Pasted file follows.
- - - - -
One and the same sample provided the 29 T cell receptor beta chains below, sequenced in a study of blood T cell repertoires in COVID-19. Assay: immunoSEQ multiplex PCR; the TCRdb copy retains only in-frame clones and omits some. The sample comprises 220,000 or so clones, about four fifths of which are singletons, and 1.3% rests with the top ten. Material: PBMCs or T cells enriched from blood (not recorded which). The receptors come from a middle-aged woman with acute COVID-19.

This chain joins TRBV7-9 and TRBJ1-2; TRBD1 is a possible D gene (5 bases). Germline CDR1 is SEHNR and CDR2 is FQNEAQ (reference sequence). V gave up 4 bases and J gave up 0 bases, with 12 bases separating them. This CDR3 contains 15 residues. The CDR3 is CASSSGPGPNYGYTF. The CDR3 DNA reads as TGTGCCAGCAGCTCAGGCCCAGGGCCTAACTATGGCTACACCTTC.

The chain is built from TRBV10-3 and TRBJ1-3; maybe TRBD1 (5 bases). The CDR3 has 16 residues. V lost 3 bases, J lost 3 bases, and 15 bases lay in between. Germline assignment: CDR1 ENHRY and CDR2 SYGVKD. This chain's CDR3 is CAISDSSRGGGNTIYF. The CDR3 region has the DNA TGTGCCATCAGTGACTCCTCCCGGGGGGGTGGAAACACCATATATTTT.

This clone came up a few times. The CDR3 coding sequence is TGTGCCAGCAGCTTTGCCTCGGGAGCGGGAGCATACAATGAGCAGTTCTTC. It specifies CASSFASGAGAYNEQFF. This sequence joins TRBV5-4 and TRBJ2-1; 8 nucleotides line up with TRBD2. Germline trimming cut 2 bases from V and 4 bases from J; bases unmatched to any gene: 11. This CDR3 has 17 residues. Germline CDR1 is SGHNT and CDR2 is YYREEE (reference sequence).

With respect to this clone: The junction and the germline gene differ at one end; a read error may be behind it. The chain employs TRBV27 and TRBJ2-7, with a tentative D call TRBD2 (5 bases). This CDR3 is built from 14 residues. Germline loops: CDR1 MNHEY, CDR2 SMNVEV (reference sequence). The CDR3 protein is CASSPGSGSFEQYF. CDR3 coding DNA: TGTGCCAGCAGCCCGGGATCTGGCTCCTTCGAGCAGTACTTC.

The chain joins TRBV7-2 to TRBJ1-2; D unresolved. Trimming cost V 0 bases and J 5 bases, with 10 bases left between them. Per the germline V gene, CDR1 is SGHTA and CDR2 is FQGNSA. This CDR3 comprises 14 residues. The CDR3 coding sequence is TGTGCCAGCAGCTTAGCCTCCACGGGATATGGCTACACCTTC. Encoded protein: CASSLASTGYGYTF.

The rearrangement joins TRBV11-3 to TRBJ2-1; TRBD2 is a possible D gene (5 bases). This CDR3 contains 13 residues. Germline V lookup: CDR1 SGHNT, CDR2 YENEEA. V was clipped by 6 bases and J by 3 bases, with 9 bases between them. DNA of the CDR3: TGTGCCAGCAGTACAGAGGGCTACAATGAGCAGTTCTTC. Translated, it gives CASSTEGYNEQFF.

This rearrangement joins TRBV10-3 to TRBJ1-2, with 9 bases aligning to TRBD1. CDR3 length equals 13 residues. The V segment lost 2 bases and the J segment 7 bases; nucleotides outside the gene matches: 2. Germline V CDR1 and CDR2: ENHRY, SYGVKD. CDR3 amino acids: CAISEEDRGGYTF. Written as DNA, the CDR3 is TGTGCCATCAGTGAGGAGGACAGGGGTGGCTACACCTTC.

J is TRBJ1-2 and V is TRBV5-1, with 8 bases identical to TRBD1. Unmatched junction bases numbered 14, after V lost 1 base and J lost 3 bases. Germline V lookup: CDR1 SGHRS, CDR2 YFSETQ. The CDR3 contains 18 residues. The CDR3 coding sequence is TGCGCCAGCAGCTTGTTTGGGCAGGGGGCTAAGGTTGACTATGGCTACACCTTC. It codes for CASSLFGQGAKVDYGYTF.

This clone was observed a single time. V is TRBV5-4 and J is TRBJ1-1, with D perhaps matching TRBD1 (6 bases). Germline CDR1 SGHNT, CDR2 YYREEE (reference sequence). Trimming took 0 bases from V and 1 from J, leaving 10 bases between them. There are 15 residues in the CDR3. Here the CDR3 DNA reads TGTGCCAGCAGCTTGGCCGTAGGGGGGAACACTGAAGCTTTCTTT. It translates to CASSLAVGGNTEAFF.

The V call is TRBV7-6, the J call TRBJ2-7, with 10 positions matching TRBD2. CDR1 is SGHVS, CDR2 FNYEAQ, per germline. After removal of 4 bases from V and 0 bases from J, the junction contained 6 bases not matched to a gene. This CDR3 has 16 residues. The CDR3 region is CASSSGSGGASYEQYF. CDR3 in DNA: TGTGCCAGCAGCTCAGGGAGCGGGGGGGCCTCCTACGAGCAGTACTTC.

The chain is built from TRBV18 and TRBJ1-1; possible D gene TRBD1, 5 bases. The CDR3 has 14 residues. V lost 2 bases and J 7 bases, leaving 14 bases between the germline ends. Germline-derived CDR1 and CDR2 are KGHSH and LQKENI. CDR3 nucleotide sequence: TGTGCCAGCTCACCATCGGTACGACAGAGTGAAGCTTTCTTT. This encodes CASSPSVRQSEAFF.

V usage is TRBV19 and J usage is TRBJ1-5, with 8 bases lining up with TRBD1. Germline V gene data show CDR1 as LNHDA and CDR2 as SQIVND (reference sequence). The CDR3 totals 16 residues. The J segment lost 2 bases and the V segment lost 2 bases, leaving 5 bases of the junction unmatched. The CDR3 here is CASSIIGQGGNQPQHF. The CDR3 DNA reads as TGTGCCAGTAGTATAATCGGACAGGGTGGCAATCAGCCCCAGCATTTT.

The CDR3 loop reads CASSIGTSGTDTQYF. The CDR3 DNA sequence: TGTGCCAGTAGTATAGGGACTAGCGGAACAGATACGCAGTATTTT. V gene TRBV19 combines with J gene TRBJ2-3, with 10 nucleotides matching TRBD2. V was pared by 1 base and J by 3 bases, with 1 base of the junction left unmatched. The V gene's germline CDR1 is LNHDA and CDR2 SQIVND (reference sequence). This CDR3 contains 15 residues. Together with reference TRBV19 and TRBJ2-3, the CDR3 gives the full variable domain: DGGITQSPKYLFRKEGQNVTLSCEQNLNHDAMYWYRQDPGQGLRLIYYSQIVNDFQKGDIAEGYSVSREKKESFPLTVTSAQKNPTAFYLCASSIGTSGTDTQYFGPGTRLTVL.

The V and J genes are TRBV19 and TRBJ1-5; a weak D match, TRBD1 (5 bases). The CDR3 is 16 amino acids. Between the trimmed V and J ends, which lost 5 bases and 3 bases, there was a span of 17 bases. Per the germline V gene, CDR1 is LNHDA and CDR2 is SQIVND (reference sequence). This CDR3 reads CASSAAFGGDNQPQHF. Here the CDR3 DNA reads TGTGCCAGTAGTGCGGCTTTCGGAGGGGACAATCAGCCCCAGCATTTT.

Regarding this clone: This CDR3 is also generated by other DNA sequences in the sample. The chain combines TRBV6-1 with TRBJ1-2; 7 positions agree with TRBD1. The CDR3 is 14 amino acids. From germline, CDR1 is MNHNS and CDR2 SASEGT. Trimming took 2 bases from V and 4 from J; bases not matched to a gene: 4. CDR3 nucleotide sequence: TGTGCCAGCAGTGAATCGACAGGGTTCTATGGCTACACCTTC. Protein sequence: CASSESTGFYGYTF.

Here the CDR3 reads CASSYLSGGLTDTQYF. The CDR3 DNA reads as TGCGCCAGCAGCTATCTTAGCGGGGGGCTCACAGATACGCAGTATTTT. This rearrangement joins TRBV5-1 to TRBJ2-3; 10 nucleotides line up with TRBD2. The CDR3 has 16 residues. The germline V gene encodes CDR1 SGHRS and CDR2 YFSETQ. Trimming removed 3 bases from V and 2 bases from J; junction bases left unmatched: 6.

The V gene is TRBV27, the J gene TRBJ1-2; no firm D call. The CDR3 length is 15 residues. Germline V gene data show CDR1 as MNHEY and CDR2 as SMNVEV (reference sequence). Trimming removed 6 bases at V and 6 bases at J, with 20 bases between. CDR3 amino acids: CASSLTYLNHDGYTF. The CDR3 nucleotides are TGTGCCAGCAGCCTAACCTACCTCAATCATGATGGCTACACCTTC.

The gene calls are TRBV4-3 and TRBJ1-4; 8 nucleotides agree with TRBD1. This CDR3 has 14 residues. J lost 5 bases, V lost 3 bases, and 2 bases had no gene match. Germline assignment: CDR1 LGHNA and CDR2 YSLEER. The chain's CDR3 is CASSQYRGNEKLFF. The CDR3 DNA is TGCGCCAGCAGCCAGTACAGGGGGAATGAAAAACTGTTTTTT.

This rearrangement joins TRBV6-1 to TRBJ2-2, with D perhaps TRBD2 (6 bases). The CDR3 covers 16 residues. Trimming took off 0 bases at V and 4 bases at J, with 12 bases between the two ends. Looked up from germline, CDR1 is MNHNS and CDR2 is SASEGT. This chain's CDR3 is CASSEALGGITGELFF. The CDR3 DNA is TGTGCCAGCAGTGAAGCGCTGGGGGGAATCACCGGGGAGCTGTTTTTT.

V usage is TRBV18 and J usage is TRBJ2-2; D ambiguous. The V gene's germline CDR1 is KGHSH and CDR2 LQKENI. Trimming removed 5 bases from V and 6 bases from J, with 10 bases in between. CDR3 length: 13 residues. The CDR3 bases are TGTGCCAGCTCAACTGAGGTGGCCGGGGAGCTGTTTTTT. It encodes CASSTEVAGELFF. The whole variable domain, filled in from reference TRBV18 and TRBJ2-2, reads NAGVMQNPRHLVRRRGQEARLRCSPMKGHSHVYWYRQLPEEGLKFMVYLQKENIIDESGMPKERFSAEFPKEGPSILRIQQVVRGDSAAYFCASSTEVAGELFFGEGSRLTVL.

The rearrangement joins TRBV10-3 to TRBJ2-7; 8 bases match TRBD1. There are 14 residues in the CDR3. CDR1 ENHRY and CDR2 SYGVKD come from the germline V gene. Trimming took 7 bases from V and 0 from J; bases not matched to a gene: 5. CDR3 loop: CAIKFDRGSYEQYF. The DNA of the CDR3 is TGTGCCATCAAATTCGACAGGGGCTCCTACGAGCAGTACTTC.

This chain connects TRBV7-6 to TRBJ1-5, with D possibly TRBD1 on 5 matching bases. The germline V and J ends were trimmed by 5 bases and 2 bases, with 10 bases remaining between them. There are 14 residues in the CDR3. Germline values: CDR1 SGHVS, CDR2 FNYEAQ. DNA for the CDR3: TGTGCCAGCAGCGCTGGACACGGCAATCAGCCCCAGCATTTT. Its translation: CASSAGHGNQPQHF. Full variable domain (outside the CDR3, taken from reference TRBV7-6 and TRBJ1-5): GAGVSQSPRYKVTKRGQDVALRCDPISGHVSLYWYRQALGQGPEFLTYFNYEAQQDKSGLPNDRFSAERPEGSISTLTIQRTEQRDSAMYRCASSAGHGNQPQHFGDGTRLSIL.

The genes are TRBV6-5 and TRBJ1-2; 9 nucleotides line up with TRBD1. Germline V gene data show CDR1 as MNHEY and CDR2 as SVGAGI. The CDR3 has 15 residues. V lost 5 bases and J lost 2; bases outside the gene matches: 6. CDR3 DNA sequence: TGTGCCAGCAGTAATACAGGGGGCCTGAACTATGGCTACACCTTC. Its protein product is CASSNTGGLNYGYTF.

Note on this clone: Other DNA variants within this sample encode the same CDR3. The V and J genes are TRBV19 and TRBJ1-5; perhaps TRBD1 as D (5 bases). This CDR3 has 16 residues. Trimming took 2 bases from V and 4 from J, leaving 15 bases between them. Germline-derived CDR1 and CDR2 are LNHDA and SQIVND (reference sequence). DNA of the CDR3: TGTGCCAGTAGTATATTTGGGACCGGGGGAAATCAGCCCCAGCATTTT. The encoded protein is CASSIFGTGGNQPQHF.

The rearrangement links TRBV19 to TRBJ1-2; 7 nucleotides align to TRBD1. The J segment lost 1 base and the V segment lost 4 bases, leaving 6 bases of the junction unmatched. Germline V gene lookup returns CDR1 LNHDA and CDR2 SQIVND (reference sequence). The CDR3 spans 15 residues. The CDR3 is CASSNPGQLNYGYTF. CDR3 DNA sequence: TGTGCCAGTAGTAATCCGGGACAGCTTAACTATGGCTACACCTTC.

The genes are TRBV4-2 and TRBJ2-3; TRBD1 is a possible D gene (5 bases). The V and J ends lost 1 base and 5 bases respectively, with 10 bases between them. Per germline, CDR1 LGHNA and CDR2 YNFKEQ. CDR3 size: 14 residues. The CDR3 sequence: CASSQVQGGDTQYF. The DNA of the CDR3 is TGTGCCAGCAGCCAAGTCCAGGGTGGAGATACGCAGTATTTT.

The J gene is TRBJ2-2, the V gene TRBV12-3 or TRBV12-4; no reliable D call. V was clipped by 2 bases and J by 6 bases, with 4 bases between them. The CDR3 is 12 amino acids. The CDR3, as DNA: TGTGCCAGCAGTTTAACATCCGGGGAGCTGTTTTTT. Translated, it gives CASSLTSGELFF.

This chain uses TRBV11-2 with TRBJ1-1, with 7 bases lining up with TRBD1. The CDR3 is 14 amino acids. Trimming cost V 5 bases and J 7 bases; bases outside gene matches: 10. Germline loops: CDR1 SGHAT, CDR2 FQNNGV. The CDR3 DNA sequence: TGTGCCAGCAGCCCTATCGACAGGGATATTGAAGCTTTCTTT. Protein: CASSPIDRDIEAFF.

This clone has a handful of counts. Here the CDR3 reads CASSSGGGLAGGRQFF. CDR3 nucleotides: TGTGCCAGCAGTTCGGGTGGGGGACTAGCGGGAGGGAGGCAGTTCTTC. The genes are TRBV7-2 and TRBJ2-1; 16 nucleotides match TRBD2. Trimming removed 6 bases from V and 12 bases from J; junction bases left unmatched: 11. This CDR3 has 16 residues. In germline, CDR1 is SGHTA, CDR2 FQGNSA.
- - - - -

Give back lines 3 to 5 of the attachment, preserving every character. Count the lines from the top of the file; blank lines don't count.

The chain is built from TRBV10-3 and TRBJ1-3; maybe TRBD1 (5 bases). The CDR3 has 16 residues. V lost 3 bases, J lost 3 bases, and 15 bases lay in between. Germline assignment: CDR1 ENHRY and CDR2 SYGVKD. This chain's CDR3 is CAISDSSRGGGNTIYF. The CDR3 region has the DNA TGTGCCATCAGTGACTCCTCCCGGGGGGGTGGAAACACCATATATTTT.

This clone came up a few times. The CDR3 coding sequence is TGTGCCAGCAGCTTTGCCTCGGGAGCGGGAGCATACAATGAGCAGTTCTTC. It specifies CASSFASGAGAYNEQFF. This sequence joins TRBV5-4 and TRBJ2-1; 8 nucleotides line up with TRBD2. Germline trimming cut 2 bases from V and 4 bases from J; bases unmatched to any gene: 11. This CDR3 has 17 residues. Germline CDR1 is SGHNT and CDR2 is YYREEE (reference sequence).

With respect to this clone: The junction and the germline gene differ at one end; a read error may be behind it. The chain employs TRBV27 and TRBJ2-7, with a tentative D call TRBD2 (5 bases). This CDR3 is built from 14 residues. Germline loops: CDR1 MNHEY, CDR2 SMNVEV (reference sequence). The CDR3 protein is CASSPGSGSFEQYF. CDR3 coding DNA: TGTGCCAGCAGCCCGGGATCTGGCTCCTTCGAGCAGTACTTC.